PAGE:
HealthDay News — Asthma is not associated with higher rates of severe acute respiratory syndrome coronavirus 2 (SARS-CoV-2) infection or household transmission, but food allergy is associated with a lower risk, according to a study published online May 31 in the Journal of Allergy and Clinical Immunology.
Max A. Seibold, Ph.D., from National Jewish Health in Denver, and colleagues assessed SARS-CoV-2 infection incidence in households with children and whether self-reported asthma and/or other allergic diseases are associated with infection and household transmission. The analysis included biweekly nasal swabs and weekly surveys among 1,394 households (4,142 participants) from May 2020 to February 2021.
The researchers found that household SARS-CoV-2 infection probability was 25.8 percent and infection probability was similar for children (14 percent), teenagers (12.1 percent), and adults (14 percent). In 24.5 percent of children, 41.2 percent of teenagers, and 62.5 percent of adults, infections were symptomatic. Neither self-reported doctor-diagnosed asthma nor upper respiratory allergy or eczema was a risk factor for infection. However, self-reported doctor-diagnosed food allergy was associated with a lower infection risk, while higher body mass index was associated with an increased infection risk. A 57.7 percent household secondary attack rate was estimated. While asthma was not associated with household transmission, transmission was lower in households with food allergy.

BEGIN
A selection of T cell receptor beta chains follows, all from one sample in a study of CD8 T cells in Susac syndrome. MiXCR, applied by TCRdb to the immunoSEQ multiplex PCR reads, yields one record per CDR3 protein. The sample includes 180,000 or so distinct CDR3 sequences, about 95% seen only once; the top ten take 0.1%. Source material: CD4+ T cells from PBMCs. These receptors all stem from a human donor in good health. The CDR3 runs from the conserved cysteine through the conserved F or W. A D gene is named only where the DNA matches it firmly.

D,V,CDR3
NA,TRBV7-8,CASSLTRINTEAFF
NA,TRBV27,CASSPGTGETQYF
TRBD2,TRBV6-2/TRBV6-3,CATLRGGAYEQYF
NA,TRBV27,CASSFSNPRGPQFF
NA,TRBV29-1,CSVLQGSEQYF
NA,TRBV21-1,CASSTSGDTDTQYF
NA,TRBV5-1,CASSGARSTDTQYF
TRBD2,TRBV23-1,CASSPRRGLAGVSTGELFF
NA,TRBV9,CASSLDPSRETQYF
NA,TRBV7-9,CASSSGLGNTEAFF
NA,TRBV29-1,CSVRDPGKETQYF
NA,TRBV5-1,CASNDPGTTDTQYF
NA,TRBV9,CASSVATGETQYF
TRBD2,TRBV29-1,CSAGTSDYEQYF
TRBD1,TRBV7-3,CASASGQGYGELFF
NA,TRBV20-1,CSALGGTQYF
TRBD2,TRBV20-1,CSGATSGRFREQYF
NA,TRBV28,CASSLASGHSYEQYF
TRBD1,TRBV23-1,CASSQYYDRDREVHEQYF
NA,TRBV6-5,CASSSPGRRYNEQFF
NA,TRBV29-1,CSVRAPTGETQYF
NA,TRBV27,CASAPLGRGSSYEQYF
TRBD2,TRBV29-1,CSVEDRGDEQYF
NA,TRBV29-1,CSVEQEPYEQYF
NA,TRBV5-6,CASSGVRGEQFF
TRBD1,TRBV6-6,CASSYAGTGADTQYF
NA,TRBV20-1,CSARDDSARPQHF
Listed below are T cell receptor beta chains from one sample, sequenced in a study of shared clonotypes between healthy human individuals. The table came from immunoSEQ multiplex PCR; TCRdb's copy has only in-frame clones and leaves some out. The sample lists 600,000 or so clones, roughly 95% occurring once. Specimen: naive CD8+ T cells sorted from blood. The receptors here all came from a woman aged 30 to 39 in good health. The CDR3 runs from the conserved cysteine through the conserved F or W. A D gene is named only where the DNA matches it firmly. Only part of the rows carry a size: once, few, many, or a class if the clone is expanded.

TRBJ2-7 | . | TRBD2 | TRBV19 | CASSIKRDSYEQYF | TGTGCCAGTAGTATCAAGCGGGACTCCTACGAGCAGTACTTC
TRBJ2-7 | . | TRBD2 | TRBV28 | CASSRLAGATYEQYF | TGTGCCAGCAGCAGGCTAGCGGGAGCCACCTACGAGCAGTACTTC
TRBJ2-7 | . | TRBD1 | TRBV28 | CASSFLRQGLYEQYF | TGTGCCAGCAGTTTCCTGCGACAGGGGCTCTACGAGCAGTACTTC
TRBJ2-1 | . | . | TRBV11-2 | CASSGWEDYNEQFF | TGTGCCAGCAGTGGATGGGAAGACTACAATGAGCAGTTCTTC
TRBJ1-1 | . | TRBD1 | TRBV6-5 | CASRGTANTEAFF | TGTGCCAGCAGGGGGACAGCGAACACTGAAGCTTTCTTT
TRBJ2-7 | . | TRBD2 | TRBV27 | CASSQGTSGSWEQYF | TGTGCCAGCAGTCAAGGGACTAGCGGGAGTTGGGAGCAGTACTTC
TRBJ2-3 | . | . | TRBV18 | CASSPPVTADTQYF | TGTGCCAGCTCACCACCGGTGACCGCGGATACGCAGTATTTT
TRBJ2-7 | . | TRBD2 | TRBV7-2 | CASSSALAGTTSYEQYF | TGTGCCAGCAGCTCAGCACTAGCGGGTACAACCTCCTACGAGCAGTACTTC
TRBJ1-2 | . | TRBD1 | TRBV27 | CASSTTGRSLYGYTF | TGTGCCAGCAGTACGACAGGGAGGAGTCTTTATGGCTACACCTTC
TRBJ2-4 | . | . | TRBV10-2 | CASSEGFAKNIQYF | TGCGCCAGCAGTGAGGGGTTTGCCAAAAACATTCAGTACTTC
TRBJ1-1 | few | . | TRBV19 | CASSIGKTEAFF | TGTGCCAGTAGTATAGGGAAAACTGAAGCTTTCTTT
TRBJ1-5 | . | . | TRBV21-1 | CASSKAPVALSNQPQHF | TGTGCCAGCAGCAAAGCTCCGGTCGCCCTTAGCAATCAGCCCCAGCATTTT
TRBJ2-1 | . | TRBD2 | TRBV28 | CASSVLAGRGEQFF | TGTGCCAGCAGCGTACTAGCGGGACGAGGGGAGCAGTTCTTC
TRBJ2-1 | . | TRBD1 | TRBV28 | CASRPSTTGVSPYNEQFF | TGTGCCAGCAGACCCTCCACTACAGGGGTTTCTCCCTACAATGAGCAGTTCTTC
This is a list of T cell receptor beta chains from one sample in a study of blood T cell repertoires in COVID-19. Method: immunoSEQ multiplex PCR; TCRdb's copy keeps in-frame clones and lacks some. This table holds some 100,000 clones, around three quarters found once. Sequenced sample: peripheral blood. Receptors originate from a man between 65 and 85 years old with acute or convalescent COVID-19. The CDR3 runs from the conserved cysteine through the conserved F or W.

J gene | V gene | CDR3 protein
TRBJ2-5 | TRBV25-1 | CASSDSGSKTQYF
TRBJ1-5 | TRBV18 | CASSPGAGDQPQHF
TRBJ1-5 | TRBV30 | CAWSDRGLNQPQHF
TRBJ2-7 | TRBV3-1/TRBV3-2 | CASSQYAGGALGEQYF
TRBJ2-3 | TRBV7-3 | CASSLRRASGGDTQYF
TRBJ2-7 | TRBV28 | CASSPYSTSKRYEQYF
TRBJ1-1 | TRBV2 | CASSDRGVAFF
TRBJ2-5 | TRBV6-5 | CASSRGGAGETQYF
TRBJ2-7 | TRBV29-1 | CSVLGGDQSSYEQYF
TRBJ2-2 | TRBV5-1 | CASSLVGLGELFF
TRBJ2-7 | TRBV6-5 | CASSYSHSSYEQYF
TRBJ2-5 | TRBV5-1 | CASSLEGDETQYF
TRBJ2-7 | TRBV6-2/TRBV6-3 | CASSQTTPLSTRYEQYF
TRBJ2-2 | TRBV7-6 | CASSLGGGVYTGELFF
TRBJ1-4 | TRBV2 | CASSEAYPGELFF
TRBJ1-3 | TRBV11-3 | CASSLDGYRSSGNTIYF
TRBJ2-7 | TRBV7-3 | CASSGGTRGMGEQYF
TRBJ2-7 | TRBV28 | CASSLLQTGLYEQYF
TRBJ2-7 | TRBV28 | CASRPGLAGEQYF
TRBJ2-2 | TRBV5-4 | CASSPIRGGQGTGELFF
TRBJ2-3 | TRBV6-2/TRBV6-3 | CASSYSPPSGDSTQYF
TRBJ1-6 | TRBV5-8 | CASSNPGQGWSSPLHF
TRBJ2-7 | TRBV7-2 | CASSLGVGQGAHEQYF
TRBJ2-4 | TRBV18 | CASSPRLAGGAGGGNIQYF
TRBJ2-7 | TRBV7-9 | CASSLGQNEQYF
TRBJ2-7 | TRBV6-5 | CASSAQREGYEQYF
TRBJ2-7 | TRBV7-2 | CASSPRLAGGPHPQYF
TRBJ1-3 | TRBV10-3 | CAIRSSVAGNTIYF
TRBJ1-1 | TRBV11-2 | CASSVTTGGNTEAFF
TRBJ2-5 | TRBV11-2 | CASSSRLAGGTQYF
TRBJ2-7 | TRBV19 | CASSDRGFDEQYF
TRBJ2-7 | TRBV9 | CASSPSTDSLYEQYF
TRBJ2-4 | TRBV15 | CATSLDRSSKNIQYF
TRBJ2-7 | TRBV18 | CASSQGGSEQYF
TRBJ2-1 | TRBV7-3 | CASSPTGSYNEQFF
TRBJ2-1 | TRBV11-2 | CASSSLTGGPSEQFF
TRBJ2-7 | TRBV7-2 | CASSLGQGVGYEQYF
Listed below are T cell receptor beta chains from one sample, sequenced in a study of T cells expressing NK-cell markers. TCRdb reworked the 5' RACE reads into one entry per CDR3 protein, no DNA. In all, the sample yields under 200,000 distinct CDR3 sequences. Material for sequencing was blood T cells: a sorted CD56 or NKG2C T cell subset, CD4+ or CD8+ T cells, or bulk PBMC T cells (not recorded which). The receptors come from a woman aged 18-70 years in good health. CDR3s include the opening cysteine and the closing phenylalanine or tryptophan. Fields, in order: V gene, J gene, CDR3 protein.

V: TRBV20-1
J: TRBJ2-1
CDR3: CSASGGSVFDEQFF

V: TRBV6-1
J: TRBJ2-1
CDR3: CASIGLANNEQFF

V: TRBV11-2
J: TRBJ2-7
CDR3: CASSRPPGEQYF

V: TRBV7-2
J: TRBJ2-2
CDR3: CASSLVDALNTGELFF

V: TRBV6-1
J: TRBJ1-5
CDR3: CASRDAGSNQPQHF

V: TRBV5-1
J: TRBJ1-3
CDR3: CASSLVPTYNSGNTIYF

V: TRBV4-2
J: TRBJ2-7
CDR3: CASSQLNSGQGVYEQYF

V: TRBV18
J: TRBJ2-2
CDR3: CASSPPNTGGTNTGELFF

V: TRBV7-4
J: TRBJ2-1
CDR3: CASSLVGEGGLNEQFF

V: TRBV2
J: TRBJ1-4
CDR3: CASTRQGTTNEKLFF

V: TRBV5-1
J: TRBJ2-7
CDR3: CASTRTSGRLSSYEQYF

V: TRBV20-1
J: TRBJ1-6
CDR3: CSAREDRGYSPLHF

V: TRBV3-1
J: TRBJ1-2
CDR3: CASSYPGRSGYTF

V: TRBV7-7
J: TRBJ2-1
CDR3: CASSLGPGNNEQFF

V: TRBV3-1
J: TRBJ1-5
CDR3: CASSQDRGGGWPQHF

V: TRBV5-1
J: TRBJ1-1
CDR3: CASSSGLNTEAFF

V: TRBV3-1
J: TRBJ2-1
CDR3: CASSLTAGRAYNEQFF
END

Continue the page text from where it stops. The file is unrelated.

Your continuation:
“Different types of systemic and airway inflammation may contribute to the variable infection risk and understanding the mechanisms explaining these observations may offer new pathways for disease prevention,” the authors write.
Several authors disclosed financial ties to the pharmaceutical industry.